Ashes to Ashes by Melissa WalkerÂ (Â webÂ |Â twitterÂ )
Publication Date: December 23, 2013
Publisher: Katherine Tegan Books (Harper)
Target audience: Young adult, Paranormal
Keywords: afterlife, purgatory, young death
Format read: ARC borrowed from Jamie! (Thanks!)
Summary: A terrible car accident sends Callie to Prism (a purgatory before she can reach heaven), where she is trained to bring peace to her nearest and dearest: her father (already a widow), her best friend, Carson, and her boyfriend, Nick. Being so close to these people and not being able to BE with them is difficult, especially as she starts to piece together details of her life she never realized existed before. And then there is her spirit guide, Thatcher, who she feels immediately connected to. As he tries to teach her the proper way to bring peace to those left on Earth, she is distracted by others in the Prism who want to break all the rules.
As a huge fan of Melissa Walker’s contemporary young adult novels, I was super intrigued when I heard she was releasing a paranormal as her next book. For starters, the cover is gorgeous and second, I love when authors I adore take a leap into a new genre, especially when it’s not my go-to genre. It gives me a chance to try something new as well.
It’s true that the “afterlife” novel kind of upsets me, and I’ve steered clear of them until I read The Catastrophic History of You and Me a few months ago. It’s sad to think of a character who is dead, and has no hopes of returning to her regular living life. It probably depresses me more than anything, but I was super swept up in Jess Rothenberg‘s vision for the afterlife (unlimited pizza, reclaiming of prized possessions from the past, etc.) and I found myself really enjoying the story, knowing the main character was making a second life for herself.
Melissa’s version of the afterlife (this in-between before heaven) is called Prism, and I’ll be honest it’s sort of a lonely place. Callie is immediately heartbroken to discover her deceased mother is not waiting there for her with open arms. (She missed her crossing over.) In Prism, Callie’s main priority is granting peace to those she left behind, and when she is not haunting Earth doing that, she is to spend time alone in her “space” (which looks a lot like her bedroom back home), where she is not allowed to invite anyone in to spend time with her. I liked the idea of returning to friends and family and helping them move forward, but the rest of it felt so stark and gray.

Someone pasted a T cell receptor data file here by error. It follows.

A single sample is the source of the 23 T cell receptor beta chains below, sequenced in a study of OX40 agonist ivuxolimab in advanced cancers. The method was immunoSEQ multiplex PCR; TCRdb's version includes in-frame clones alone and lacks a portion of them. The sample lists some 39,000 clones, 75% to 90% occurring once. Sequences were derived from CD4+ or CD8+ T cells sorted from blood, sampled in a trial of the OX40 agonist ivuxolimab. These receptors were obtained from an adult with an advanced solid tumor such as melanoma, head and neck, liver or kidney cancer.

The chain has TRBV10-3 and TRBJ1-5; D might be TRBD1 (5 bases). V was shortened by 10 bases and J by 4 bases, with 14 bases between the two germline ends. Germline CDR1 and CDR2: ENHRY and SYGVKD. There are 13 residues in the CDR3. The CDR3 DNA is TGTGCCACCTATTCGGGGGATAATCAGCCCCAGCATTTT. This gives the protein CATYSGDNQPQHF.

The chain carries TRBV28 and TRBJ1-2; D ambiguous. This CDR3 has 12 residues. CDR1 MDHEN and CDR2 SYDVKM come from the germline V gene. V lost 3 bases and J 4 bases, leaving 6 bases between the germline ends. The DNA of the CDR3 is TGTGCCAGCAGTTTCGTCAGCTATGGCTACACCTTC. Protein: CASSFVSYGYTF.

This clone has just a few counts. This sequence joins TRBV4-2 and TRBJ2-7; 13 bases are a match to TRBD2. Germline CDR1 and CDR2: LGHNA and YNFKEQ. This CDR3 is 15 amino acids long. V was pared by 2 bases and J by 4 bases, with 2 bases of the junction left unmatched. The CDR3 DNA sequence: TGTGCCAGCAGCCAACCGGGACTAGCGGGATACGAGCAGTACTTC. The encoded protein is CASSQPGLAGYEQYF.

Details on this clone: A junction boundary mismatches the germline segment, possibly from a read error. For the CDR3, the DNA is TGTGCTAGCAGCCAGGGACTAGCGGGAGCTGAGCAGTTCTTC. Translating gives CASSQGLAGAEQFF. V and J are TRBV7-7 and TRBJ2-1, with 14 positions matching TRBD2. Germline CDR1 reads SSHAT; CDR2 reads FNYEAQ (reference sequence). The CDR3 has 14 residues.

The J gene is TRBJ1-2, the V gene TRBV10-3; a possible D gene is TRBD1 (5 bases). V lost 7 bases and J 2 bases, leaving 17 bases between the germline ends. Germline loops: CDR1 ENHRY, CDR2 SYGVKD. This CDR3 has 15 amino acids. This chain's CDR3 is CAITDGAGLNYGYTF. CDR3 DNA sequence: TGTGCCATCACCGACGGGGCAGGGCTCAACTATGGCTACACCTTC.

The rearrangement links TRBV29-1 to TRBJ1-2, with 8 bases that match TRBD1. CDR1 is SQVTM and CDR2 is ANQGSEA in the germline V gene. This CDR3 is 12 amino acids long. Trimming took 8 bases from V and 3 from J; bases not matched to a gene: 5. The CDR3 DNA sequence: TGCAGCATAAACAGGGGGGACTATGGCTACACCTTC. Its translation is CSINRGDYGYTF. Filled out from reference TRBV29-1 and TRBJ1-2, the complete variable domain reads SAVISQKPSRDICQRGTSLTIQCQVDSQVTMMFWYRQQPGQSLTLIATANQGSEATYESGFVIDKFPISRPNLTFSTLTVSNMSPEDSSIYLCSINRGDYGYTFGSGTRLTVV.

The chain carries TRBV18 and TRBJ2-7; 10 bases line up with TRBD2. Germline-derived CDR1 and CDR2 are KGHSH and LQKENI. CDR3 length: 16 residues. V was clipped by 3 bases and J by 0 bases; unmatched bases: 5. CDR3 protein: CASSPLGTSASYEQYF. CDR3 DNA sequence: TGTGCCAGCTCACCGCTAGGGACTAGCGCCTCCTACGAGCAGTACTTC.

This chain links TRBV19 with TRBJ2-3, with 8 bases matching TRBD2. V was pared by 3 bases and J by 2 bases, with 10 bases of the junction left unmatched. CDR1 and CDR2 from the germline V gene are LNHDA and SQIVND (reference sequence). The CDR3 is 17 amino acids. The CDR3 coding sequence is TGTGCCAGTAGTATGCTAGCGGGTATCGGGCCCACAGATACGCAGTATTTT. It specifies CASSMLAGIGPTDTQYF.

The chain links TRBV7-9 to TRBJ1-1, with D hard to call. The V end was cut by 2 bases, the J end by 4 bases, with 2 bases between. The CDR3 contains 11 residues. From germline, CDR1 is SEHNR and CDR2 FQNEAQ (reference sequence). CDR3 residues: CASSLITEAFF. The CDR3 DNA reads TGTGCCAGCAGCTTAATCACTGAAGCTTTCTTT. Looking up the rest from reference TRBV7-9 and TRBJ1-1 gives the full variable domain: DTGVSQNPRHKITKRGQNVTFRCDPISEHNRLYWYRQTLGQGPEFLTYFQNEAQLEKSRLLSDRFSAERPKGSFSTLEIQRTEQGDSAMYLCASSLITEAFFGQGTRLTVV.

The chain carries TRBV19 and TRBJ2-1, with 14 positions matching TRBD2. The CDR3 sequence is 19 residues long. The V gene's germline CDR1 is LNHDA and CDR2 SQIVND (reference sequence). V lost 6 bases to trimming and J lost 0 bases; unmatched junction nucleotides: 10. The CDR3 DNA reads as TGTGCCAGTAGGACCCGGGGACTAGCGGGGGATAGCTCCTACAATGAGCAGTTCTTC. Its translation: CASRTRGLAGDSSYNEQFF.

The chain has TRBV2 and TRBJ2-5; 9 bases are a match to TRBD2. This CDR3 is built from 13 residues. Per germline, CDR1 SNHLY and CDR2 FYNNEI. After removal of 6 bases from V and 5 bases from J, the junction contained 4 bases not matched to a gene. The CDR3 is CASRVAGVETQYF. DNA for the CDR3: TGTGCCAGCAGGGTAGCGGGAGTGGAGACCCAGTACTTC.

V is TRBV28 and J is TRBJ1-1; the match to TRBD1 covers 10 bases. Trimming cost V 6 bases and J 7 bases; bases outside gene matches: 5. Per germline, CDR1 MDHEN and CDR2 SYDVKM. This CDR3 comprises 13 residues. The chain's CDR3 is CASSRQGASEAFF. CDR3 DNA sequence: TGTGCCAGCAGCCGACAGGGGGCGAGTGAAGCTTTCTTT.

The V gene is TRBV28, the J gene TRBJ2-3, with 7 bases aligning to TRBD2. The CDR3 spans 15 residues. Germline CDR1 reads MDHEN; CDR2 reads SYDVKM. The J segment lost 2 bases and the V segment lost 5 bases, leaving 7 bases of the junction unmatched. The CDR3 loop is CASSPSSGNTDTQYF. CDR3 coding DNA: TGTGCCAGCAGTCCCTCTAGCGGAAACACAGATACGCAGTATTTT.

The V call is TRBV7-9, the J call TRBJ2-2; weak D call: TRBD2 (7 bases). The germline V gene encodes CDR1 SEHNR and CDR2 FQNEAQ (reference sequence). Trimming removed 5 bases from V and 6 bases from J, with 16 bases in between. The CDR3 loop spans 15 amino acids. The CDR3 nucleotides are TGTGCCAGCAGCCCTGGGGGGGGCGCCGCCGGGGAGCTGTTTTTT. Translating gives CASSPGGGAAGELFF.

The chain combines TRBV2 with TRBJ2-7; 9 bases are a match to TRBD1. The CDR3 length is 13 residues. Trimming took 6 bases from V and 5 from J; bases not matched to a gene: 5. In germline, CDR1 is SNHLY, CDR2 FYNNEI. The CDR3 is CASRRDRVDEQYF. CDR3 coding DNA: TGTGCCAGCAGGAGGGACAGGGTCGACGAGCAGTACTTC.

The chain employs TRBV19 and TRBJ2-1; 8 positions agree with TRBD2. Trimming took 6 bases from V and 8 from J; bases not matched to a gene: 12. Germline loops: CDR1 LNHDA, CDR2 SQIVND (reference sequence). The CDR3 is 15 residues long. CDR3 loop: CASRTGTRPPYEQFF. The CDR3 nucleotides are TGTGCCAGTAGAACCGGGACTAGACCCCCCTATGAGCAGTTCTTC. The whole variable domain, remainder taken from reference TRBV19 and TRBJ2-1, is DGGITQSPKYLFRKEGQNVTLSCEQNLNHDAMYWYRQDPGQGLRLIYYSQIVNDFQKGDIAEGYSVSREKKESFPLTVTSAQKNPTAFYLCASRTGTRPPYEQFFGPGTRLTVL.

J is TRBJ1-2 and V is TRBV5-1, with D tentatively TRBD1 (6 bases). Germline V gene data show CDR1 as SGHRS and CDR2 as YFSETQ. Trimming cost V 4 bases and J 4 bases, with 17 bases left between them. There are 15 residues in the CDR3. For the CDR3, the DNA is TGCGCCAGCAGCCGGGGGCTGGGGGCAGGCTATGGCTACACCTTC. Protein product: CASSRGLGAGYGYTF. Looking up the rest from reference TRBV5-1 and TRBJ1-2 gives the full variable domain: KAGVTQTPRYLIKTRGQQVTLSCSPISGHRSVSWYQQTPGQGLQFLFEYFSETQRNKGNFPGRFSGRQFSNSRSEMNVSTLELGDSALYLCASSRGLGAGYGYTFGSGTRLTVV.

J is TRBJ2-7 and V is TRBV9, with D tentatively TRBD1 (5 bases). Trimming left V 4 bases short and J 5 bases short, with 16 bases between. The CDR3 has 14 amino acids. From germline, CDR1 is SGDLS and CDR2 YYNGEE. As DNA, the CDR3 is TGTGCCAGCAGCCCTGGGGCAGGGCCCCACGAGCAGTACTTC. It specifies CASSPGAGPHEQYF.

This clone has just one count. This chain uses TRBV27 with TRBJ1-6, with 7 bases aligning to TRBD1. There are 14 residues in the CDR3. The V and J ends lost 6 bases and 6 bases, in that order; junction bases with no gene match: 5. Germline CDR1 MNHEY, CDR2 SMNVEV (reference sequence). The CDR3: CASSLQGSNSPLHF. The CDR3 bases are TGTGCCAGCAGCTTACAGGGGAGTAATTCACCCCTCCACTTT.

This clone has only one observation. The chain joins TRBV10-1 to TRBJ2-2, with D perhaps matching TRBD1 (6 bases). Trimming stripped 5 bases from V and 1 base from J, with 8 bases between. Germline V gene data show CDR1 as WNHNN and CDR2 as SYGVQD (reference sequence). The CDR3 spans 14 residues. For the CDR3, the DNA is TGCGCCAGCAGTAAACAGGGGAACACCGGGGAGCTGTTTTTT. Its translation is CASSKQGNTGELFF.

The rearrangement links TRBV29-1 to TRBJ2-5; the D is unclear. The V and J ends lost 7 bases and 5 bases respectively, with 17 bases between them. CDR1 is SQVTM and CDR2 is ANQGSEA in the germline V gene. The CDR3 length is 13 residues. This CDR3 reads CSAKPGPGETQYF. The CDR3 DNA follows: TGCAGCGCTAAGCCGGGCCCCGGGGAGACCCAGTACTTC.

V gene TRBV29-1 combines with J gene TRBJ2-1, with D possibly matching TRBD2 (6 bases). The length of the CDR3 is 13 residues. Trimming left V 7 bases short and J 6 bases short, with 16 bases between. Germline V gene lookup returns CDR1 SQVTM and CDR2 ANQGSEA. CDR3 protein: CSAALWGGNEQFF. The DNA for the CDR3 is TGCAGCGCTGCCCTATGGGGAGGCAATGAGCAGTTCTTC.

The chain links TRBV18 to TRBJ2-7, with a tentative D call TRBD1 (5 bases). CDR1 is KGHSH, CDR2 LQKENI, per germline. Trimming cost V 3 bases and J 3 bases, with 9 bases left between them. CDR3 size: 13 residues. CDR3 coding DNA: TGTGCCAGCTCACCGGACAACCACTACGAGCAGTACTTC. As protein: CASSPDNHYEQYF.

The one bright light for Callie is Thatcher, assigned to help her with her duties back on Earth. When Callie died, she was deeply in love with Nick, but it seems as soon as she runs into Thatcher, she immediately forgets about Nick and is fixated on this looming figure in Prism. He’s not very sensitive to Callie and her grieving, and he’s not exactly forthcoming with any of details of his own life. But still, something draws her to him. While his attitude toward her makes sense later on, I still didn’t buy Callie moving on so quickly from Nick to Thatcher and I could have used more meat in this situation because I simply wasn’t convinced.
To top it all off, Callie is also lured by the other kids in Prism. The ones who want to stay young forever, and believe they know exactly how to continue their life on Earth after death. This part of the story was a bit too black or white for me; I half expected a Sharks vs. Jets musical dance off with Callie caught in the middle. Thatcher tried to warn her away from “the enemy” but Callie couldn’t help but be curious. I didn’t blame her. Prism seemed kind of boring.
Something about these intertwining plot lines didn’t entirely click for me. Was it a structural issue? Too much emphasis on one thing and not on the other? I’m not sure. Plus Callie’s voice felt so much older than it should, and I had to remind myself many times that she was only a teenager. As I moved toward the ending there were many developments I guessed correctly but I was left to wonder how things could possibly wrap up in book 2 when so much material was spent on one thing. (Am I being too mysterious?)
Despite the challenges I had with Ashes to Ashes, Melissa’s world building was definitely creative (bonus: Charleston setting!) and I also loved how she interjected slight changes in people’s pronunciation of certain words (i.e. Prism vs. prison), indicating their deeper feelings. Still, I wish there had been less insta-love, and more of the genuineness I’ve come to appreciate in Walker’s books. I have no idea where Book 2 will take these characters, but I’m still willing to invest my time to follow along.